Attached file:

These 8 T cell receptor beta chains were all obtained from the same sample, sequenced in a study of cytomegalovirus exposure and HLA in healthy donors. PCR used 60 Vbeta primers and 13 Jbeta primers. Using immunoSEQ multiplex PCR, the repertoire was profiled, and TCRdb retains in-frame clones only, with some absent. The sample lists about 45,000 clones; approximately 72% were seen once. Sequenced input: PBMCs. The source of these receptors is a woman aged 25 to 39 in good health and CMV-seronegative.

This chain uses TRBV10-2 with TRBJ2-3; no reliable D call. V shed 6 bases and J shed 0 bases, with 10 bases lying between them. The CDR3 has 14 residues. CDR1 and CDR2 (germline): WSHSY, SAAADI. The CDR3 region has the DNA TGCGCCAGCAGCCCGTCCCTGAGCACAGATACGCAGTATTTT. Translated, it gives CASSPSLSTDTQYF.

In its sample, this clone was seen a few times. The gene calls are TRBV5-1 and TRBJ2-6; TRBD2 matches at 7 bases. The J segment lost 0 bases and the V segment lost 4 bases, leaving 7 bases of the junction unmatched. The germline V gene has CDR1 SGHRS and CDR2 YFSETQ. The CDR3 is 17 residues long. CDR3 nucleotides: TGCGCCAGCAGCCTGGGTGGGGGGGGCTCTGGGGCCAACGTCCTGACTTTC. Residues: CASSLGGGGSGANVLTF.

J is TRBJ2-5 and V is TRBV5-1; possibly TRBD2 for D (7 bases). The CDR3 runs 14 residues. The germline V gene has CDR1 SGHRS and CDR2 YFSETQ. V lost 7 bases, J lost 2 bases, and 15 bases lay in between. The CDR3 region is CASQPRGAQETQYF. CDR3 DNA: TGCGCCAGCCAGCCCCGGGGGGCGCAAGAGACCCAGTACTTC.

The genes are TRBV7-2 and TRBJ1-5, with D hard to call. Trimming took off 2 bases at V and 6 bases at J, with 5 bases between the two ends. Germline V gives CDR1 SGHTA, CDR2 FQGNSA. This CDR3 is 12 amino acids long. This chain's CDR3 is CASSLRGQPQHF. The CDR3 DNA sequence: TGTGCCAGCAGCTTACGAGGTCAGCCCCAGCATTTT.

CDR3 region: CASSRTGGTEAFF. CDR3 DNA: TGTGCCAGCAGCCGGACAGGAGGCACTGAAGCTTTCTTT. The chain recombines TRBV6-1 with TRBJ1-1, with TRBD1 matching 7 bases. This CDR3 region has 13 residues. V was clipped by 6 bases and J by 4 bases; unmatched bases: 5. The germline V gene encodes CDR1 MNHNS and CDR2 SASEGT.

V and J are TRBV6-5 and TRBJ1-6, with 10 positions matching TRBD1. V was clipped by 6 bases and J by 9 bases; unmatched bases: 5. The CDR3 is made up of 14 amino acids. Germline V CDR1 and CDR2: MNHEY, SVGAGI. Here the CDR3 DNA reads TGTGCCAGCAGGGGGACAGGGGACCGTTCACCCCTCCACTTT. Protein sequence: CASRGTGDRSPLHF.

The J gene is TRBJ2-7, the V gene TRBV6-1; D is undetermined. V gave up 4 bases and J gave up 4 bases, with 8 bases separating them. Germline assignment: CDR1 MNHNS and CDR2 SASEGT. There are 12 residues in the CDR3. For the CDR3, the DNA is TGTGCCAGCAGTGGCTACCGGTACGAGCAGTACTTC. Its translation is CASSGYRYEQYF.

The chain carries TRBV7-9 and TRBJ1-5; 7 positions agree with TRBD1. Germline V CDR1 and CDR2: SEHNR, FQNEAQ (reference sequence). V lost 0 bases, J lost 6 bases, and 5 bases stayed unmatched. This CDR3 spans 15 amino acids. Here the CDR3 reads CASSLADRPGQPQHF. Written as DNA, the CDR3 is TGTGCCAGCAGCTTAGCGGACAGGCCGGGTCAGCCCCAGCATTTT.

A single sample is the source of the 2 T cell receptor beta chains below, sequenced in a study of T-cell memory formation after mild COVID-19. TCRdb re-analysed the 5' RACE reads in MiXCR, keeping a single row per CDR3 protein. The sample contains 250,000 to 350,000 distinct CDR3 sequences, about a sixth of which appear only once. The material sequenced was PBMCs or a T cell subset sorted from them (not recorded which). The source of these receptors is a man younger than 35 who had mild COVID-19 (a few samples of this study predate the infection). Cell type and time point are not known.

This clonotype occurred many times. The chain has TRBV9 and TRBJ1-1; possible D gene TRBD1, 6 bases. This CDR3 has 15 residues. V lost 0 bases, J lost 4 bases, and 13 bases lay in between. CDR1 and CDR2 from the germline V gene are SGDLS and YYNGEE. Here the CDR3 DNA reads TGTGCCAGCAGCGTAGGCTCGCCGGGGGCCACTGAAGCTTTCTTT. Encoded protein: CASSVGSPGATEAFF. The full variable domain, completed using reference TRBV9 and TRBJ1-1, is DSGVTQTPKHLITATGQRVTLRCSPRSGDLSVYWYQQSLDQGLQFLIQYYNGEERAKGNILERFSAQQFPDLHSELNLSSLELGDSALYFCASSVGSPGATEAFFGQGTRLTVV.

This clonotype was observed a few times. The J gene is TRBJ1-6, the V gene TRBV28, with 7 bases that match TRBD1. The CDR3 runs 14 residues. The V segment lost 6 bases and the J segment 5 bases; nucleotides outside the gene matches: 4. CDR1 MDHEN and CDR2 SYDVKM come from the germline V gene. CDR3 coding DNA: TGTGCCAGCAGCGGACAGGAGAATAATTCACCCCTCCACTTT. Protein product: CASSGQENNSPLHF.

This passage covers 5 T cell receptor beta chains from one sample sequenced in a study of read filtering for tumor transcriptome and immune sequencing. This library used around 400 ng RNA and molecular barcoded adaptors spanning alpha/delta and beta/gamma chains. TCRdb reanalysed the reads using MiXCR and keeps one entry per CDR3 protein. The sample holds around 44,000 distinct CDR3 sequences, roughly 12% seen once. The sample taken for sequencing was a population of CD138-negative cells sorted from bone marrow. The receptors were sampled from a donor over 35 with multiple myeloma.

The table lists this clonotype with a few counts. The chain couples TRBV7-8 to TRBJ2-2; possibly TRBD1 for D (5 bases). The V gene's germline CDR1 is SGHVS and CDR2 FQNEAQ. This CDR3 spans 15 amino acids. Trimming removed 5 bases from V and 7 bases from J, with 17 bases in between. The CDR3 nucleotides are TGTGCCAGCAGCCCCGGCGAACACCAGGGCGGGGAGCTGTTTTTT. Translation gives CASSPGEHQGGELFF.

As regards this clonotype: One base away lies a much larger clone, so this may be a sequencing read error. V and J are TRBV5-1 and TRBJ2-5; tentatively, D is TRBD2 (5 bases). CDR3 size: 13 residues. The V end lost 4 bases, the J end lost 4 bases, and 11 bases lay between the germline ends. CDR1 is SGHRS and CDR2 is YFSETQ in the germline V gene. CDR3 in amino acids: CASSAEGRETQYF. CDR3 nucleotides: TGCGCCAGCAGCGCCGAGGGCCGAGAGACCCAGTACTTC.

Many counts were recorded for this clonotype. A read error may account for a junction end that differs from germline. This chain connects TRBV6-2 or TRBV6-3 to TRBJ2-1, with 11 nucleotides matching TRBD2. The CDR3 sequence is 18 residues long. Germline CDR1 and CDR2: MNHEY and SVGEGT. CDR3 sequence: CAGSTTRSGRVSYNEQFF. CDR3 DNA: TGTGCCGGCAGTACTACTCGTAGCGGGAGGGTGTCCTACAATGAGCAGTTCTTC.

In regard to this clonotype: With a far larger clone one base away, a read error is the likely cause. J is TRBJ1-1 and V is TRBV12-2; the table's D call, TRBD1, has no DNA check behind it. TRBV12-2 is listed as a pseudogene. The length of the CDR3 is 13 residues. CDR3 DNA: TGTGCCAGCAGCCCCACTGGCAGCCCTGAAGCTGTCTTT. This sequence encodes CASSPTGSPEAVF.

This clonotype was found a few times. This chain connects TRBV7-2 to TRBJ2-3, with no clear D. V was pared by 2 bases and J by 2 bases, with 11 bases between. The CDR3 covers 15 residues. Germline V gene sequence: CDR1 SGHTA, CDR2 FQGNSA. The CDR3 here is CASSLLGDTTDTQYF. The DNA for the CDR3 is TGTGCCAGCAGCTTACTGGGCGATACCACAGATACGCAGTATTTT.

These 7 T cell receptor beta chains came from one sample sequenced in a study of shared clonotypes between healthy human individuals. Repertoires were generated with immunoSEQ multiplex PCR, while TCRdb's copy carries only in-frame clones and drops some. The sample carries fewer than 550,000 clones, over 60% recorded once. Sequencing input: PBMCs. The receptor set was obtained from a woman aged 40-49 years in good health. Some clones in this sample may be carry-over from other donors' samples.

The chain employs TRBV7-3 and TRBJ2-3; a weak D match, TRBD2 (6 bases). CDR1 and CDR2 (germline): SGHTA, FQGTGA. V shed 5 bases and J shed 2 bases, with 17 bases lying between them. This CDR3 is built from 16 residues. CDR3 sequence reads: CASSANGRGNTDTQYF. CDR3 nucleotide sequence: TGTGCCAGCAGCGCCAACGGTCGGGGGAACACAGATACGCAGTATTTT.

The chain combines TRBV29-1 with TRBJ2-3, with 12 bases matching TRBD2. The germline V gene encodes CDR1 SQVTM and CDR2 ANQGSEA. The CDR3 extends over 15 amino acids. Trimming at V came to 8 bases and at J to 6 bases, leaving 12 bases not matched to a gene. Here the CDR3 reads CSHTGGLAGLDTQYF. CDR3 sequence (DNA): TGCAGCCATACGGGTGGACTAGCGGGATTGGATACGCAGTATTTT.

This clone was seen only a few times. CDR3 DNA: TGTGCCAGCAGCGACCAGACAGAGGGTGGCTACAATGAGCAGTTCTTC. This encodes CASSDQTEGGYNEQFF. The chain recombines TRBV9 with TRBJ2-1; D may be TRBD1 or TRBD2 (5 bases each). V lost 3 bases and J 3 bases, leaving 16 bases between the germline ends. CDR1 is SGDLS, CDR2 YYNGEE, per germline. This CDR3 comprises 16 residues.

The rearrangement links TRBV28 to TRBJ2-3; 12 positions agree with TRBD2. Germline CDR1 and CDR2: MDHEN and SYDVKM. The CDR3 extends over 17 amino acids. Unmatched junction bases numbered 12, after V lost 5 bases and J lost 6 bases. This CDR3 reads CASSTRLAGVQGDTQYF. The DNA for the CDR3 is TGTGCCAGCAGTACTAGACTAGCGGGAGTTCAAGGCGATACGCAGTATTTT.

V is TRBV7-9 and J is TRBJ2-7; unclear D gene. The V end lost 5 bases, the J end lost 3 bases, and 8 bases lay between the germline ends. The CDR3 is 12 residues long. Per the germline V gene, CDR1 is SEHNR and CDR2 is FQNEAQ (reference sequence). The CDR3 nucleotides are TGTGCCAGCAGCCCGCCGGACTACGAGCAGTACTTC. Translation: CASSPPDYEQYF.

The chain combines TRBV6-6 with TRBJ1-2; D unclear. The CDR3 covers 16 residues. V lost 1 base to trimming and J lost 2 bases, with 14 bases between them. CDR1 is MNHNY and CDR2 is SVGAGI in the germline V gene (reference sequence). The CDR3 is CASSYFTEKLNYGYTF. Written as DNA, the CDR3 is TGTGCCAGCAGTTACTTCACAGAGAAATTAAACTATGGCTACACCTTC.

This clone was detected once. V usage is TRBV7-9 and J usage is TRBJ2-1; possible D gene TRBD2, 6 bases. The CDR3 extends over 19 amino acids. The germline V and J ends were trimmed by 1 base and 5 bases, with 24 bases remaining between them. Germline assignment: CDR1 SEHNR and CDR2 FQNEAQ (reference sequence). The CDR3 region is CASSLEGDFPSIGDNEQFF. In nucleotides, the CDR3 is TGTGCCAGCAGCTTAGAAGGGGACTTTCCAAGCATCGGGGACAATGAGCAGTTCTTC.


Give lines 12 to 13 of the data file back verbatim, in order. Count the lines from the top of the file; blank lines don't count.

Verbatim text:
This clonotype was observed a few times. The J gene is TRBJ1-6, the V gene TRBV28, with 7 bases that match TRBD1. The CDR3 runs 14 residues. The V segment lost 6 bases and the J segment 5 bases; nucleotides outside the gene matches: 4. CDR1 MDHEN and CDR2 SYDVKM come from the germline V gene. CDR3 coding DNA: TGTGCCAGCAGCGGACAGGAGAATAATTCACCCCTCCACTTT. Protein product: CASSGQENNSPLHF.

This passage covers 5 T cell receptor beta chains from one sample sequenced in a study of read filtering for tumor transcriptome and immune sequencing. This library used around 400 ng RNA and molecular barcoded adaptors spanning alpha/delta and beta/gamma chains. TCRdb reanalysed the reads using MiXCR and keeps one entry per CDR3 protein. The sample holds around 44,000 distinct CDR3 sequences, roughly 12% seen once. The sample taken for sequencing was a population of CD138-negative cells sorted from bone marrow. The receptors were sampled from a donor over 35 with multiple myeloma.